The research is being conducted in three phases. The first is through a series of roundtables and discussions across some of the RTPI regions in order to scope the issues and find any existing practice that can inform the second stage, which is the survey. Undertaking a survey will be difficult, not least to ensure that it reaches the right people and that there is a willingness to complete the return. In addition to the survey, the research will also be investigating other forms of information derived from local authority company and registered provider returns.
Following this there will be six case studies which will investigate some of these issues in more detail. At this stage, there will be further RTPI regional workshops and roundtables. The study will conclude with a report of the findings of the research, some recommendations and a one-off data base that will be open to all.
The research is being supported by a stakeholder group of planners, members of the RIBA, RICS and other local authority associations as well as both housing and legal practitioners. This group is chaired by Mike Hayes CBE, a past president of the RTPI and Secretary of the National Planning Forum, and supported by Dr Michael Harris, Deputy Head of Policy and Research at the RTPI. The details of the forthcoming roundtables and events that contribute to the research are listed below, and you can also read more about the project elsewhere on the RTPI website.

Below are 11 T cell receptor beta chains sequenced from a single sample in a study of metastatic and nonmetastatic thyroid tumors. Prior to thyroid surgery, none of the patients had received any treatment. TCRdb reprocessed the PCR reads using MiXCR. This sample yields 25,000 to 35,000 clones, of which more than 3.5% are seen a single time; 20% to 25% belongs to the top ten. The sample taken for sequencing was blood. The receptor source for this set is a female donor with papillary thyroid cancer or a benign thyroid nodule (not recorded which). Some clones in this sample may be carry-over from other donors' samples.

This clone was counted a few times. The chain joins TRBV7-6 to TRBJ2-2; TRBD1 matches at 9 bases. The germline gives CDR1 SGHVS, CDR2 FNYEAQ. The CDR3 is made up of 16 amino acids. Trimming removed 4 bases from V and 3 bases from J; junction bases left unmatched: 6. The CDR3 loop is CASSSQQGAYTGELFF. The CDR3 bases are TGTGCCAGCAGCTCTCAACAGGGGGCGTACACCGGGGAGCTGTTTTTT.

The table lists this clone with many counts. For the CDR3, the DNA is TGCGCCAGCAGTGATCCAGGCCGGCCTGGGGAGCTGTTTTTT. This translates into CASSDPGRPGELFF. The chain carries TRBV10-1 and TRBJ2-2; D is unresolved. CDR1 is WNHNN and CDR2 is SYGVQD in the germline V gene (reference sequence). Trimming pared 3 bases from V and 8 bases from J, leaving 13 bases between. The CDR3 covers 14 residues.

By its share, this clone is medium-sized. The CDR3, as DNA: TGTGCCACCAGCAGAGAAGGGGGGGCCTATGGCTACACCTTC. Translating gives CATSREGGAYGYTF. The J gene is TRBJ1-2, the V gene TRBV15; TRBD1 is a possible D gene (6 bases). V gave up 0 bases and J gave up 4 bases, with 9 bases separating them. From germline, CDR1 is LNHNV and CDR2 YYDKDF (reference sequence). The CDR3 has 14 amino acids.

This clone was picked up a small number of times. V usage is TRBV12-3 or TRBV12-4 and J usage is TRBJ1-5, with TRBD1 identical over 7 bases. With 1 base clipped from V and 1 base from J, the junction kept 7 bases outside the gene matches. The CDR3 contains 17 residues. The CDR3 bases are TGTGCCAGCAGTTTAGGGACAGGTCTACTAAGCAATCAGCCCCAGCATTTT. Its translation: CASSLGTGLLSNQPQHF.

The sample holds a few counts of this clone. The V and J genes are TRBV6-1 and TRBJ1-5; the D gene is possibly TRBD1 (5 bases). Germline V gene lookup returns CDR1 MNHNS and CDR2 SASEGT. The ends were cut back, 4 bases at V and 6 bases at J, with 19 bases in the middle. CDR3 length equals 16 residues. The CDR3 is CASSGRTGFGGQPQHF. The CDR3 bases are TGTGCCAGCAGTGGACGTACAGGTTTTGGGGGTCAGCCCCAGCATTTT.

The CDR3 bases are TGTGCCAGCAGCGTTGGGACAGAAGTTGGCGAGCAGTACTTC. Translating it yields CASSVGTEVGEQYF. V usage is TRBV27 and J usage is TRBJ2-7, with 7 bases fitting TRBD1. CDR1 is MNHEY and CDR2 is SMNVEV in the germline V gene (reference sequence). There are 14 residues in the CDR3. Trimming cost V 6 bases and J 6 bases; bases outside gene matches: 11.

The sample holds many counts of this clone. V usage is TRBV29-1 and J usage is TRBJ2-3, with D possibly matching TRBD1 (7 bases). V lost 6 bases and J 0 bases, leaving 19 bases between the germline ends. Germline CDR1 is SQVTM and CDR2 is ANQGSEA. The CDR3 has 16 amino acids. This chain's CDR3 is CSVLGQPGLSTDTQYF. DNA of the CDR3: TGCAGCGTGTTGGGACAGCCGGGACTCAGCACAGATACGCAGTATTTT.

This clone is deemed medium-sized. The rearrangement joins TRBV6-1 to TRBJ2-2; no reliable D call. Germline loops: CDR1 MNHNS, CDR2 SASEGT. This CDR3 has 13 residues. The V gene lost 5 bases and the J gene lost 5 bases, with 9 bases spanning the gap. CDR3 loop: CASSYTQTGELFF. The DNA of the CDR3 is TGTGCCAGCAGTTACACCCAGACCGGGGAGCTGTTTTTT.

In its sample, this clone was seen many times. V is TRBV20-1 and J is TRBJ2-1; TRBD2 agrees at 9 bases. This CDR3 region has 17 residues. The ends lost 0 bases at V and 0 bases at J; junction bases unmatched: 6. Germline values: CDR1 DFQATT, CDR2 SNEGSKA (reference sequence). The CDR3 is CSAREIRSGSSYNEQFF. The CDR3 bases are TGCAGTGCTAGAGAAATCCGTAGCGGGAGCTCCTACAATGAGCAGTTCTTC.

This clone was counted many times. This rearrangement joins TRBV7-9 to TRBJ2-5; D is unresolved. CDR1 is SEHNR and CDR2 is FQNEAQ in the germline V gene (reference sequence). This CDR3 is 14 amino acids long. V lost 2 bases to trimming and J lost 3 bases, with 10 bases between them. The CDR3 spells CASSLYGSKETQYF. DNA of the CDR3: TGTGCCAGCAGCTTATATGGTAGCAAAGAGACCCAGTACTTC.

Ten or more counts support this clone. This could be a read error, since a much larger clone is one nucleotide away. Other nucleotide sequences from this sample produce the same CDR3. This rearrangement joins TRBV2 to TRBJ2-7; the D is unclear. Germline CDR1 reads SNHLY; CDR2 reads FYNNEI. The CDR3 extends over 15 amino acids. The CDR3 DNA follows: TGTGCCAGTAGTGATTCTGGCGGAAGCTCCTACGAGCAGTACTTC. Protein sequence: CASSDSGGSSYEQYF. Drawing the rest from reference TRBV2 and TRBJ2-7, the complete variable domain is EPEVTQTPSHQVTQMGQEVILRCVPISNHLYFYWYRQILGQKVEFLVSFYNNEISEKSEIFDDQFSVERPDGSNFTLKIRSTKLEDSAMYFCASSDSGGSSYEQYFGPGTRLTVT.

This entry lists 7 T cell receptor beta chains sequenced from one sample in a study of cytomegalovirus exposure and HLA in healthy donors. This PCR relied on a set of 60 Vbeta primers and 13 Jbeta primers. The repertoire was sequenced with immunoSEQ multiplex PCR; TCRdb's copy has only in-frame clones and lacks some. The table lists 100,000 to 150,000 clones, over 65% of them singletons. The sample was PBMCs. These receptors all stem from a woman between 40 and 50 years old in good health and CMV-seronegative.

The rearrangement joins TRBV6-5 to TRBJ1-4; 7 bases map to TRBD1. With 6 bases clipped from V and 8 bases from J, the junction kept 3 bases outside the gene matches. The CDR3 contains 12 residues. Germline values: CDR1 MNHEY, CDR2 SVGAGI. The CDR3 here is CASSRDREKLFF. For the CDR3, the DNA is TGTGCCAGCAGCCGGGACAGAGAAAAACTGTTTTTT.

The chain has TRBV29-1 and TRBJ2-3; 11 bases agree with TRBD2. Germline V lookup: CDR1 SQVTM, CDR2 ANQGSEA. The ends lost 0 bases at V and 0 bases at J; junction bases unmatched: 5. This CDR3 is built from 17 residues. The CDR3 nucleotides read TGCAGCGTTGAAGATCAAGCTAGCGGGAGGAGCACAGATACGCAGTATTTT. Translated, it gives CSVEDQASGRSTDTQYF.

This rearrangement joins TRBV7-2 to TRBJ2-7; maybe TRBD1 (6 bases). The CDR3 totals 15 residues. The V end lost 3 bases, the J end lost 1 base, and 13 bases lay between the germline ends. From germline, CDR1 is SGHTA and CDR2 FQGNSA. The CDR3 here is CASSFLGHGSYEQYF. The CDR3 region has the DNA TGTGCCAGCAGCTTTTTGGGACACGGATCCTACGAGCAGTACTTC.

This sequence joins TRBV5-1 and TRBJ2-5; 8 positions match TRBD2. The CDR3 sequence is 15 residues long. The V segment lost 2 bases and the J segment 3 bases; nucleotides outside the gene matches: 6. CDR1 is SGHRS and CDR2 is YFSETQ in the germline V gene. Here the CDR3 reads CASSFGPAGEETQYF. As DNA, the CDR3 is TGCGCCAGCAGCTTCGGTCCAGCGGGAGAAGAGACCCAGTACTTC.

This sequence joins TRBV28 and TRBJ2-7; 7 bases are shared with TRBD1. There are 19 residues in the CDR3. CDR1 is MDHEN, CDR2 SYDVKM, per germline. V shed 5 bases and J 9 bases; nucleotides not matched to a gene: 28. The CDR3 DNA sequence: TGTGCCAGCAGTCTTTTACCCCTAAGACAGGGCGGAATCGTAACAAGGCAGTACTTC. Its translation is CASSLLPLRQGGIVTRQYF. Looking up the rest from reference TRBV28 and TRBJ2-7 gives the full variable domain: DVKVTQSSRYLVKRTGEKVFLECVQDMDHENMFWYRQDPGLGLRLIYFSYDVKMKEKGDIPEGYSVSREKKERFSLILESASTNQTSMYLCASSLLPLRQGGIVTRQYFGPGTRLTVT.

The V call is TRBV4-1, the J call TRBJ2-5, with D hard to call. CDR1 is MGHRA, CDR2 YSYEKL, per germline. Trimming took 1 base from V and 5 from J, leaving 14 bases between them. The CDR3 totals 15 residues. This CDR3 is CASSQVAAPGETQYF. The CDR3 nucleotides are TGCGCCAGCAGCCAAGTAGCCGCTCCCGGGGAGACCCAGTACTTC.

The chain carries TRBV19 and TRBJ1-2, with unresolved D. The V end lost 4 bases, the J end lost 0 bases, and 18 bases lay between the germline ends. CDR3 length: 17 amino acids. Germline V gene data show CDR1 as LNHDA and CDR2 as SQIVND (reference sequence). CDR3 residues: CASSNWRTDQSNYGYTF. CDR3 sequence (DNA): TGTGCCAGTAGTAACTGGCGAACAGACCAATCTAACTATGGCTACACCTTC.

Although it is early on in the project, what is emerging so far? Firstly, local authorities are engaging in the provision of housing for a variety of reasons. These include the priority to improve standards of design in the new housing sector in their areas.
Secondly, some are engaging in housing provision to generate local authority income for the period after 2020 when the basis of local authority financing changes. Some have wanted to use housing to meet the needs of homelessness or for wider placemaking to improve community and investor confidence. Others have become frustrated at the number of unimplemented consents in their area and have decided to engage directly. Some have existing land holdings that can contribute to income but also through housing development can support wider social objectives as well as place making. A number of local authorities are investing using right to buy receipts although these are often difficult to use under current rules and are handed back to the Treasury. One local authority is reported to be focussing on attempting to develop sites where fly-tipping has been reported. Other local authorities are looking at ‘hidden homes’ – that is how their own housing estates can be reconfigured through development of car parks, additional floors on existing housing blocks, reconfiguration of out of date stock or new extensions at the end of blocks. Finally, some authorities are achieving far greater number of shared ownership homes through the use of s106 and CIL for affordable housing rather than other contributions for facilities such as schools.